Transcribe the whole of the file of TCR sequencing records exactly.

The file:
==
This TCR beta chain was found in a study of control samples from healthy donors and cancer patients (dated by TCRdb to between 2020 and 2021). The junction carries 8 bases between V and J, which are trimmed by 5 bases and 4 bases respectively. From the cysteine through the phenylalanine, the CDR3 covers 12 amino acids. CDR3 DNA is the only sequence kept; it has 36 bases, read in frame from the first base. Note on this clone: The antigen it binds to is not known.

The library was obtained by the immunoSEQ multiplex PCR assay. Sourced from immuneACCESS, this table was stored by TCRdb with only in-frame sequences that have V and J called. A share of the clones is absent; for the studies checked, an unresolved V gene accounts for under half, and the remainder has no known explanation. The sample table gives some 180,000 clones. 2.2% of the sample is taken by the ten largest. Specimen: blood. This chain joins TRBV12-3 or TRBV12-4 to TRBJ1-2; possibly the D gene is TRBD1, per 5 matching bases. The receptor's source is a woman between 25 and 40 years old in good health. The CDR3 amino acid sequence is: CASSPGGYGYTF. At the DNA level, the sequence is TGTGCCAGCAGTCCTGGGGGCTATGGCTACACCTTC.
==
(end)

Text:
This TCR beta chain was found in a study of control samples from healthy donors and cancer patients (dated by TCRdb to between 2020 and 2021). The junction carries 8 bases between V and J, which are trimmed by 5 bases and 4 bases respectively. From the cysteine through the phenylalanine, the CDR3 covers 12 amino acids. CDR3 DNA is the only sequence kept; it has 36 bases, read in frame from the first base. Note on this clone: The antigen it binds to is not known.

The library was obtained by the immunoSEQ multiplex PCR assay. Sourced from immuneACCESS, this table was stored by TCRdb with only in-frame sequences that have V and J called. A share of the clones is absent; for the studies checked, an unresolved V gene accounts for under half, and the remainder has no known explanation. The sample table gives some 180,000 clones. 2.2% of the sample is taken by the ten largest. Specimen: blood. This chain joins TRBV12-3 or TRBV12-4 to TRBJ1-2; possibly the D gene is TRBD1, per 5 matching bases. The receptor's source is a woman between 25 and 40 years old in good health. The CDR3 amino acid sequence is: CASSPGGYGYTF. At the DNA level, the sequence is TGTGCCAGCAGTCCTGGGGGCTATGGCTACACCTTC.